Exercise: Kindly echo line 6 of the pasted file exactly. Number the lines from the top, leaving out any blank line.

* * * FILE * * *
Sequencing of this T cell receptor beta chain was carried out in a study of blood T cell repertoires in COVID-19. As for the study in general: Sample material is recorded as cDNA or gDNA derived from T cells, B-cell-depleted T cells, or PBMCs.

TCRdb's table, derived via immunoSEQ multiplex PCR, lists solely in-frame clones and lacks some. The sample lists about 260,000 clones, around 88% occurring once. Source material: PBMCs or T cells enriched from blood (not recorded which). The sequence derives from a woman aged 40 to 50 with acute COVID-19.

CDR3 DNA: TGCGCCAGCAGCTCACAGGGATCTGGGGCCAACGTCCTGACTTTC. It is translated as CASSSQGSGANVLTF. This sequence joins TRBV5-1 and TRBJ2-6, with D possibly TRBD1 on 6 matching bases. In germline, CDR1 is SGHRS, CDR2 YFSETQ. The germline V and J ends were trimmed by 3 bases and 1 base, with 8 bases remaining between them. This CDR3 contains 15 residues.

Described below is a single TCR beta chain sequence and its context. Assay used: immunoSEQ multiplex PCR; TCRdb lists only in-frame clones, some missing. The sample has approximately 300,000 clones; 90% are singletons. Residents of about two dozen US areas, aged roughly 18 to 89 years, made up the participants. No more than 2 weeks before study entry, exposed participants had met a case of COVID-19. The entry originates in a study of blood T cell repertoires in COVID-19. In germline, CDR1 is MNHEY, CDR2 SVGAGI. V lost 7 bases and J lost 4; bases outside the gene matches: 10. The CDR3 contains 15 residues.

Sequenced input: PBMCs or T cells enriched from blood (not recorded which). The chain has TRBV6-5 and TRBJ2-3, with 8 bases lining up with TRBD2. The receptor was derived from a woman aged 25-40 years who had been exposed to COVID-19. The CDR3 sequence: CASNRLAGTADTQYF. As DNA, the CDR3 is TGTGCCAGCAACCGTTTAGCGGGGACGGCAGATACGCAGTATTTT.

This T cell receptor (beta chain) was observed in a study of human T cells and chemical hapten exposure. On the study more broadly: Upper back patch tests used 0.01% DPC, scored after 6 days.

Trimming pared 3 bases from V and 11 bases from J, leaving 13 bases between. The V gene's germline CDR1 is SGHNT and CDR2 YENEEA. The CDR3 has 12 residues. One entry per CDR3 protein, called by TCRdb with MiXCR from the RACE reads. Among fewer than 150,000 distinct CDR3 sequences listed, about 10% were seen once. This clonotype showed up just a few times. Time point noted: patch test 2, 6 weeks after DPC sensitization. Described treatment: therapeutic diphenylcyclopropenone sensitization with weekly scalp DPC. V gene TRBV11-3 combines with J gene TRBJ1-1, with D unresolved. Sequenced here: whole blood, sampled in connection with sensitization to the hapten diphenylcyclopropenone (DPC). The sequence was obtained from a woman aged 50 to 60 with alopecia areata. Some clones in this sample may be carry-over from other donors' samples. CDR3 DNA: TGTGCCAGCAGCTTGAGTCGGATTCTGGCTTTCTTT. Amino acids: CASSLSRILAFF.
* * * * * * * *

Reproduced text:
This T cell receptor (beta chain) was observed in a study of human T cells and chemical hapten exposure. On the study more broadly: Upper back patch tests used 0.01% DPC, scored after 6 days.